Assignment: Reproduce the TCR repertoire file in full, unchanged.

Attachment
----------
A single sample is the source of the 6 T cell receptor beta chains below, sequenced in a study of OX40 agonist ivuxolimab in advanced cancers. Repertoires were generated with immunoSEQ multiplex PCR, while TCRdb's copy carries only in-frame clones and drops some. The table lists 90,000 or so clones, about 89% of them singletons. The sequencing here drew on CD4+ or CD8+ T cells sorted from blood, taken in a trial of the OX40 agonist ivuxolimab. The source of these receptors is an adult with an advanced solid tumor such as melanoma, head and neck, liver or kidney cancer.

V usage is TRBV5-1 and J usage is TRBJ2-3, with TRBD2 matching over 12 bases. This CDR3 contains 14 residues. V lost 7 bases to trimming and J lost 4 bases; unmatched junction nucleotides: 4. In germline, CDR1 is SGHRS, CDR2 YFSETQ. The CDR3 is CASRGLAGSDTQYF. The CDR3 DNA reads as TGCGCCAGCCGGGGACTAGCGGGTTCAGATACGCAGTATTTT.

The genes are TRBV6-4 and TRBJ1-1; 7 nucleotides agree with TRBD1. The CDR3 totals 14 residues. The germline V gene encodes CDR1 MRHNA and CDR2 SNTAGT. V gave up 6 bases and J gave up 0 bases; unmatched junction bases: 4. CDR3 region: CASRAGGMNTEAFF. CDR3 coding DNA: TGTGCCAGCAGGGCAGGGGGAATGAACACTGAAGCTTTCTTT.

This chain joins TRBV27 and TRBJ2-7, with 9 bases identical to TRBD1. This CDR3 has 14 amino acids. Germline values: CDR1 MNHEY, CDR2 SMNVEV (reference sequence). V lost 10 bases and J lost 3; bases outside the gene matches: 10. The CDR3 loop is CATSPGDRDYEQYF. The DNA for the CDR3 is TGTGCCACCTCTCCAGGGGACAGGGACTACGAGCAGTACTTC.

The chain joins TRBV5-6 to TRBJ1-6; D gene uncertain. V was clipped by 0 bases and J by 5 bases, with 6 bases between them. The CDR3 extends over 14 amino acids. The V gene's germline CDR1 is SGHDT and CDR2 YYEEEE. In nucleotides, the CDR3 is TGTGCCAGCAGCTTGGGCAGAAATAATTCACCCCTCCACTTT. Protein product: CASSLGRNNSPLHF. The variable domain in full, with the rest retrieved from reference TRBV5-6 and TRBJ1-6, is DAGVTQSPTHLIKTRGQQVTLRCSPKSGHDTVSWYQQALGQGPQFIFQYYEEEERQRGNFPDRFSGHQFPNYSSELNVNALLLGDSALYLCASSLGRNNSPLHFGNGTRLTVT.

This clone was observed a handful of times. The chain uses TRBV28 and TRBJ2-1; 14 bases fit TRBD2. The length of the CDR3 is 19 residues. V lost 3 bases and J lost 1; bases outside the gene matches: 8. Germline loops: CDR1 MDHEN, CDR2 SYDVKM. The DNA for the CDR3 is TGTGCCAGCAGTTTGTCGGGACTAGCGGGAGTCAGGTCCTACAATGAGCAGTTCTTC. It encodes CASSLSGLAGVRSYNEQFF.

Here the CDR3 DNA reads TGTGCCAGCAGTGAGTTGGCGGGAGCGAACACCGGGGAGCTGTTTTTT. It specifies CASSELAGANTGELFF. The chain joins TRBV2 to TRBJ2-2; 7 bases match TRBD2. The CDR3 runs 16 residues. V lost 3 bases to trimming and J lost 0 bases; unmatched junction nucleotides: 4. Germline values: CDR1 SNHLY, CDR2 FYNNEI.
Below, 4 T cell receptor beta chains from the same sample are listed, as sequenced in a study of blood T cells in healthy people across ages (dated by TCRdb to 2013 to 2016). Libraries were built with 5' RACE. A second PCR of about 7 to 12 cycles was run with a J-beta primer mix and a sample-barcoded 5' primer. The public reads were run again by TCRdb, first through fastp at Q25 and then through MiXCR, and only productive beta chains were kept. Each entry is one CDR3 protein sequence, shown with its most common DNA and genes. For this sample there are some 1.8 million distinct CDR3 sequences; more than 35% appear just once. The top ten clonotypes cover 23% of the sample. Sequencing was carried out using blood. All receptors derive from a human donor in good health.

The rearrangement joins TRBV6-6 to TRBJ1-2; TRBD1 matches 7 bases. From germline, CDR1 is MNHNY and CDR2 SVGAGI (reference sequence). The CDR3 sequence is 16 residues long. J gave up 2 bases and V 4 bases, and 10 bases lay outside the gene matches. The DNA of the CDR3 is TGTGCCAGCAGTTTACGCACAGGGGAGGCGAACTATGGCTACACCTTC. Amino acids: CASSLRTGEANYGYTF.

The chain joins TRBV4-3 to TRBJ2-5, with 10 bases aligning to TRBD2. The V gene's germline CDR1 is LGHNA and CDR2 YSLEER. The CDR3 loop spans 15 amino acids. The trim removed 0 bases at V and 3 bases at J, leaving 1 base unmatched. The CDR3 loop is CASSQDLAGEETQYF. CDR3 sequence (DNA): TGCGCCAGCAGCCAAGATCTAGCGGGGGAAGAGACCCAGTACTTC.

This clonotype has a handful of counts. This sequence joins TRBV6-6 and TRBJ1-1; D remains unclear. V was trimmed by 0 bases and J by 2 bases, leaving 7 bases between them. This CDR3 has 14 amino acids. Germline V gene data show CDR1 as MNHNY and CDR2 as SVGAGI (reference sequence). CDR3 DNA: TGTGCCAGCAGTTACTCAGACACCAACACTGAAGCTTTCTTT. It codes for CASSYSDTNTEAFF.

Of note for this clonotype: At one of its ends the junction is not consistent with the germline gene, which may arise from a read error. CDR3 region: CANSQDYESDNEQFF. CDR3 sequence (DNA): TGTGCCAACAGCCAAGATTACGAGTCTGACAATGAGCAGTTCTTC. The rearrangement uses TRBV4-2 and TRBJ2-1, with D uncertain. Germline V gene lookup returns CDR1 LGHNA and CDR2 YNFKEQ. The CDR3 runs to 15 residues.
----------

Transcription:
A single sample is the source of the 6 T cell receptor beta chains below, sequenced in a study of OX40 agonist ivuxolimab in advanced cancers. Repertoires were generated with immunoSEQ multiplex PCR, while TCRdb's copy carries only in-frame clones and drops some. The table lists 90,000 or so clones, about 89% of them singletons. The sequencing here drew on CD4+ or CD8+ T cells sorted from blood, taken in a trial of the OX40 agonist ivuxolimab. The source of these receptors is an adult with an advanced solid tumor such as melanoma, head and neck, liver or kidney cancer.

V usage is TRBV5-1 and J usage is TRBJ2-3, with TRBD2 matching over 12 bases. This CDR3 contains 14 residues. V lost 7 bases to trimming and J lost 4 bases; unmatched junction nucleotides: 4. In germline, CDR1 is SGHRS, CDR2 YFSETQ. The CDR3 is CASRGLAGSDTQYF. The CDR3 DNA reads as TGCGCCAGCCGGGGACTAGCGGGTTCAGATACGCAGTATTTT.

The genes are TRBV6-4 and TRBJ1-1; 7 nucleotides agree with TRBD1. The CDR3 totals 14 residues. The germline V gene encodes CDR1 MRHNA and CDR2 SNTAGT. V gave up 6 bases and J gave up 0 bases; unmatched junction bases: 4. CDR3 region: CASRAGGMNTEAFF. CDR3 coding DNA: TGTGCCAGCAGGGCAGGGGGAATGAACACTGAAGCTTTCTTT.

This chain joins TRBV27 and TRBJ2-7, with 9 bases identical to TRBD1. This CDR3 has 14 amino acids. Germline values: CDR1 MNHEY, CDR2 SMNVEV (reference sequence). V lost 10 bases and J lost 3; bases outside the gene matches: 10. The CDR3 loop is CATSPGDRDYEQYF. The DNA for the CDR3 is TGTGCCACCTCTCCAGGGGACAGGGACTACGAGCAGTACTTC.

The chain joins TRBV5-6 to TRBJ1-6; D gene uncertain. V was clipped by 0 bases and J by 5 bases, with 6 bases between them. The CDR3 extends over 14 amino acids. The V gene's germline CDR1 is SGHDT and CDR2 YYEEEE. In nucleotides, the CDR3 is TGTGCCAGCAGCTTGGGCAGAAATAATTCACCCCTCCACTTT. Protein product: CASSLGRNNSPLHF. The variable domain in full, with the rest retrieved from reference TRBV5-6 and TRBJ1-6, is DAGVTQSPTHLIKTRGQQVTLRCSPKSGHDTVSWYQQALGQGPQFIFQYYEEEERQRGNFPDRFSGHQFPNYSSELNVNALLLGDSALYLCASSLGRNNSPLHFGNGTRLTVT.

This clone was observed a handful of times. The chain uses TRBV28 and TRBJ2-1; 14 bases fit TRBD2. The length of the CDR3 is 19 residues. V lost 3 bases and J lost 1; bases outside the gene matches: 8. Germline loops: CDR1 MDHEN, CDR2 SYDVKM. The DNA for the CDR3 is TGTGCCAGCAGTTTGTCGGGACTAGCGGGAGTCAGGTCCTACAATGAGCAGTTCTTC. It encodes CASSLSGLAGVRSYNEQFF.

Here the CDR3 DNA reads TGTGCCAGCAGTGAGTTGGCGGGAGCGAACACCGGGGAGCTGTTTTTT. It specifies CASSELAGANTGELFF. The chain joins TRBV2 to TRBJ2-2; 7 bases match TRBD2. The CDR3 runs 16 residues. V lost 3 bases to trimming and J lost 0 bases; unmatched junction nucleotides: 4. Germline values: CDR1 SNHLY, CDR2 FYNNEI.
Below, 4 T cell receptor beta chains from the same sample are listed, as sequenced in a study of blood T cells in healthy people across ages (dated by TCRdb to 2013 to 2016). Libraries were built with 5' RACE. A second PCR of about 7 to 12 cycles was run with a J-beta primer mix and a sample-barcoded 5' primer. The public reads were run again by TCRdb, first through fastp at Q25 and then through MiXCR, and only productive beta chains were kept. Each entry is one CDR3 protein sequence, shown with its most common DNA and genes. For this sample there are some 1.8 million distinct CDR3 sequences; more than 35% appear just once. The top ten clonotypes cover 23% of the sample. Sequencing was carried out using blood. All receptors derive from a human donor in good health.

The rearrangement joins TRBV6-6 to TRBJ1-2; TRBD1 matches 7 bases. From germline, CDR1 is MNHNY and CDR2 SVGAGI (reference sequence). The CDR3 sequence is 16 residues long. J gave up 2 bases and V 4 bases, and 10 bases lay outside the gene matches. The DNA of the CDR3 is TGTGCCAGCAGTTTACGCACAGGGGAGGCGAACTATGGCTACACCTTC. Amino acids: CASSLRTGEANYGYTF.

The chain joins TRBV4-3 to TRBJ2-5, with 10 bases aligning to TRBD2. The V gene's germline CDR1 is LGHNA and CDR2 YSLEER. The CDR3 loop spans 15 amino acids. The trim removed 0 bases at V and 3 bases at J, leaving 1 base unmatched. The CDR3 loop is CASSQDLAGEETQYF. CDR3 sequence (DNA): TGCGCCAGCAGCCAAGATCTAGCGGGGGAAGAGACCCAGTACTTC.

This clonotype has a handful of counts. This sequence joins TRBV6-6 and TRBJ1-1; D remains unclear. V was trimmed by 0 bases and J by 2 bases, leaving 7 bases between them. This CDR3 has 14 amino acids. Germline V gene data show CDR1 as MNHNY and CDR2 as SVGAGI (reference sequence). CDR3 DNA: TGTGCCAGCAGTTACTCAGACACCAACACTGAAGCTTTCTTT. It codes for CASSYSDTNTEAFF.

Of note for this clonotype: At one of its ends the junction is not consistent with the germline gene, which may arise from a read error. CDR3 region: CANSQDYESDNEQFF. CDR3 sequence (DNA): TGTGCCAACAGCCAAGATTACGAGTCTGACAATGAGCAGTTCTTC. The rearrangement uses TRBV4-2 and TRBJ2-1, with D uncertain. Germline V gene lookup returns CDR1 LGHNA and CDR2 YNFKEQ. The CDR3 runs to 15 residues.